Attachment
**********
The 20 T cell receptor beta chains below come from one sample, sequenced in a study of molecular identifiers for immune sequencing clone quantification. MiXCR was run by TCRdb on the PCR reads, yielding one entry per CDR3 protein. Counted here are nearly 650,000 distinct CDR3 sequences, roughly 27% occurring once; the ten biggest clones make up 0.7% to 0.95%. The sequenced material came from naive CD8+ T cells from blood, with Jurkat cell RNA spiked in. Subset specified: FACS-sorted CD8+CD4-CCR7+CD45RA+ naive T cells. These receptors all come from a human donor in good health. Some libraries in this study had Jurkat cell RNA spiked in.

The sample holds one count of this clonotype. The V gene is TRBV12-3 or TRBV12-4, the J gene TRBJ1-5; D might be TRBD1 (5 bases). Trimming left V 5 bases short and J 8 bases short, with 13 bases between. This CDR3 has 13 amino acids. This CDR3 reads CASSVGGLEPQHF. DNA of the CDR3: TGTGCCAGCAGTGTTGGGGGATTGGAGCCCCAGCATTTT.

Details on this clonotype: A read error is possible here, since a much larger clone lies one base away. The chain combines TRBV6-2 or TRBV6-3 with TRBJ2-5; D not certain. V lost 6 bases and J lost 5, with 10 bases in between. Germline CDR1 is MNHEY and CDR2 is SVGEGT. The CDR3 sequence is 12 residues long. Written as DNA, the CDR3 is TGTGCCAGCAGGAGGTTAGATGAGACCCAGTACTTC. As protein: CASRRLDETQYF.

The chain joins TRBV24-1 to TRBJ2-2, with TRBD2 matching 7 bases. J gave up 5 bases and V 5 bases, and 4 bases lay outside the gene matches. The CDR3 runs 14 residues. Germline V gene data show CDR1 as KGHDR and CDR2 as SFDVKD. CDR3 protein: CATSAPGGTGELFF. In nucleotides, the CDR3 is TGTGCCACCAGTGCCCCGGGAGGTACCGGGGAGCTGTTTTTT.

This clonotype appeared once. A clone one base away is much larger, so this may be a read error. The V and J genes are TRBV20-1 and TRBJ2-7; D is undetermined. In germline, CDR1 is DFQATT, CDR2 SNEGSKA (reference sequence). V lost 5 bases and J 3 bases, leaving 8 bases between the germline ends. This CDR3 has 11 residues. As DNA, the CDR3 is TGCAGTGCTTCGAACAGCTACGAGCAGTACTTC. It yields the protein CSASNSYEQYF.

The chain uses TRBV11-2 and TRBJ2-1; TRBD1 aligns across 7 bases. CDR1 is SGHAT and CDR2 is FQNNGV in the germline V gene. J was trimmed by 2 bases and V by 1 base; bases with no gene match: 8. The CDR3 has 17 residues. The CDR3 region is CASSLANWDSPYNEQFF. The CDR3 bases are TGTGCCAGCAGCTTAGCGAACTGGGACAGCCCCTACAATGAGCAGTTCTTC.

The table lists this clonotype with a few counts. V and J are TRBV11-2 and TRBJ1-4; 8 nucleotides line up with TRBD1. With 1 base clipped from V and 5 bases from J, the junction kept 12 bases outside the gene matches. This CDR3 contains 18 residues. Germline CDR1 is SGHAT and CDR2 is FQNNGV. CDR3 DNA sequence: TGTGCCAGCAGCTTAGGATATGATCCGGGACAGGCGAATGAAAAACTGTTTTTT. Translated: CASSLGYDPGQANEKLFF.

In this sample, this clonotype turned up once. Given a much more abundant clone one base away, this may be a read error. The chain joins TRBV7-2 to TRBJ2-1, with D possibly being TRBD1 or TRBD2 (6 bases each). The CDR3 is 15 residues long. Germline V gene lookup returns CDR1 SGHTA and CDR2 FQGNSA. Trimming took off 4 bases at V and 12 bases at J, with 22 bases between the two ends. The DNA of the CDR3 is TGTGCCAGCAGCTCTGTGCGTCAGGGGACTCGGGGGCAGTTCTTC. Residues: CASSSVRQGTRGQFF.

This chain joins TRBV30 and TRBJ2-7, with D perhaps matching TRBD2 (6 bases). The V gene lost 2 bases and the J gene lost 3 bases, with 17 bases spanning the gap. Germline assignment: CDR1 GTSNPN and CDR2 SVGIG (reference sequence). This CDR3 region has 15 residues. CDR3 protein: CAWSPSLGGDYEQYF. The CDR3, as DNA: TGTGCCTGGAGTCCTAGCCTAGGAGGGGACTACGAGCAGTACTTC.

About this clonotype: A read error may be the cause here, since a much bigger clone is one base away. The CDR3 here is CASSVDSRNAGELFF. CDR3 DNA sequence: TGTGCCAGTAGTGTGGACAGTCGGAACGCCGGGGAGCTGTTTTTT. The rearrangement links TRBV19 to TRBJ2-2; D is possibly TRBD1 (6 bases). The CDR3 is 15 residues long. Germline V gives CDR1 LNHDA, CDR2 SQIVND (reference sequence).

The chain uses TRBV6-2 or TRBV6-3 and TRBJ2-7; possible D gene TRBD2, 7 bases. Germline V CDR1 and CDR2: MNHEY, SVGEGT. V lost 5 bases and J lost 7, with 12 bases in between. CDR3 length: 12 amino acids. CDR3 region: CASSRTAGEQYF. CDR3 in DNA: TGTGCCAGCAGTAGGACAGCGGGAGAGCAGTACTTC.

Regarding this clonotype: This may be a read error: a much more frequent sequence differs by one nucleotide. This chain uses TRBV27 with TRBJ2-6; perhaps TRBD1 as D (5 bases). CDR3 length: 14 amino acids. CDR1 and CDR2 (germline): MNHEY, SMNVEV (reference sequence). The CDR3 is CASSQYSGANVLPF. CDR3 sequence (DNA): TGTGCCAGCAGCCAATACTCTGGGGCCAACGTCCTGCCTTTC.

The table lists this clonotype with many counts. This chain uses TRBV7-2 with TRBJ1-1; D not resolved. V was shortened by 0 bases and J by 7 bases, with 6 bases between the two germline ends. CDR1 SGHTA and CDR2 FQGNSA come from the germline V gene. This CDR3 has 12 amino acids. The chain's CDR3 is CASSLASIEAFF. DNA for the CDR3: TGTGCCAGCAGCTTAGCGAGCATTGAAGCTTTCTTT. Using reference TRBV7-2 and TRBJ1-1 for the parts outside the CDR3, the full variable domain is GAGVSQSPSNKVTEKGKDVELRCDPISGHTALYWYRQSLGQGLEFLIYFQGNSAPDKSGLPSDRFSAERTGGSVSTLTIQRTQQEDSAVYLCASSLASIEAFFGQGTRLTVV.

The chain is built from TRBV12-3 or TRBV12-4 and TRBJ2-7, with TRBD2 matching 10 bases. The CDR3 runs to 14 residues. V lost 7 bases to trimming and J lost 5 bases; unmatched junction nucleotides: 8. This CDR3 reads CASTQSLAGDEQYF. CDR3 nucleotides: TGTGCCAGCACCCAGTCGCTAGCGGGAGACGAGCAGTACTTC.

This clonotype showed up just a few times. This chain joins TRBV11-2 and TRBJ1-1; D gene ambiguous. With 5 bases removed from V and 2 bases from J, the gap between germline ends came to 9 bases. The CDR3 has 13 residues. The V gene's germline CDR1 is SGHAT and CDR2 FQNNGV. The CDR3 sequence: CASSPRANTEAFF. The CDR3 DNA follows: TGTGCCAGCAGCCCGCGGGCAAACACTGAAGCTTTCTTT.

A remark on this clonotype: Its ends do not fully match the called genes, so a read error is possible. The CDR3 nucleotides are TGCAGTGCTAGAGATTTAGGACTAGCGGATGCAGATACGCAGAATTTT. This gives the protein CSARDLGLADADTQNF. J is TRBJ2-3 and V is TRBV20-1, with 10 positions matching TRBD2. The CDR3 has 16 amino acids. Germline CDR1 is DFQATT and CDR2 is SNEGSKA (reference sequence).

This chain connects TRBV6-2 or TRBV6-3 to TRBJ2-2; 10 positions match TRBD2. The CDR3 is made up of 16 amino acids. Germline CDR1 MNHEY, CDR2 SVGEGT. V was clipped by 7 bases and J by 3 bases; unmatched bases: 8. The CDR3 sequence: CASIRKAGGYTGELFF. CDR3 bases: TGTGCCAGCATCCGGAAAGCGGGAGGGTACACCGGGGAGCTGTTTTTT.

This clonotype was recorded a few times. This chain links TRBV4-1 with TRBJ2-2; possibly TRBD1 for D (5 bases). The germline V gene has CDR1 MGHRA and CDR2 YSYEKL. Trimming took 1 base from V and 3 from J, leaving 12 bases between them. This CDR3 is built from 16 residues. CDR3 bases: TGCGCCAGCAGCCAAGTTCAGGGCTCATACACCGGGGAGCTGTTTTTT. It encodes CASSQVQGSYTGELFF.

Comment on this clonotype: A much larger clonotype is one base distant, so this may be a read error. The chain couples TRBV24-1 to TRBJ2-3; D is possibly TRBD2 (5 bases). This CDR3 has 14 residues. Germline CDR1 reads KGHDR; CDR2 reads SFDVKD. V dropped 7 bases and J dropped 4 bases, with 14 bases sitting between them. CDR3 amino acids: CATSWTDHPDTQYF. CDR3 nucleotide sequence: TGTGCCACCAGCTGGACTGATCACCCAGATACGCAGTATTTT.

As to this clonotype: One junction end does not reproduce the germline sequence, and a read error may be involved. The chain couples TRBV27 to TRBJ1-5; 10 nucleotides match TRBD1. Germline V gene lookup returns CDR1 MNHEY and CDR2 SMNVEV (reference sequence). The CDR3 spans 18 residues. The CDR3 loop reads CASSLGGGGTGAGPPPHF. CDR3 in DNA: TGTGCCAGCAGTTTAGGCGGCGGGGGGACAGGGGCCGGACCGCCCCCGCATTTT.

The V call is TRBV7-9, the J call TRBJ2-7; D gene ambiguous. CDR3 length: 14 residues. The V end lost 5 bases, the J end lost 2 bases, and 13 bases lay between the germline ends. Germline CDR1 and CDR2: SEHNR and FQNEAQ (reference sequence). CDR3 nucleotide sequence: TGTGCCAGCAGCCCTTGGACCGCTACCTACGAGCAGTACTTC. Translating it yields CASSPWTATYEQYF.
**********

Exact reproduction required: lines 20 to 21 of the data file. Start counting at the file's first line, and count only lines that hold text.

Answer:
As to this clonotype: One junction end does not reproduce the germline sequence, and a read error may be involved. The chain couples TRBV27 to TRBJ1-5; 10 nucleotides match TRBD1. Germline V gene lookup returns CDR1 MNHEY and CDR2 SMNVEV (reference sequence). The CDR3 spans 18 residues. The CDR3 loop reads CASSLGGGGTGAGPPPHF. CDR3 in DNA: TGTGCCAGCAGTTTAGGCGGCGGGGGGACAGGGGCCGGACCGCCCCCGCATTTT.

The V call is TRBV7-9, the J call TRBJ2-7; D gene ambiguous. CDR3 length: 14 residues. The V end lost 5 bases, the J end lost 2 bases, and 13 bases lay between the germline ends. Germline CDR1 and CDR2: SEHNR and FQNEAQ (reference sequence). CDR3 nucleotide sequence: TGTGCCAGCAGCCCTTGGACCGCTACCTACGAGCAGTACTTC. Translating it yields CASSPWTATYEQYF.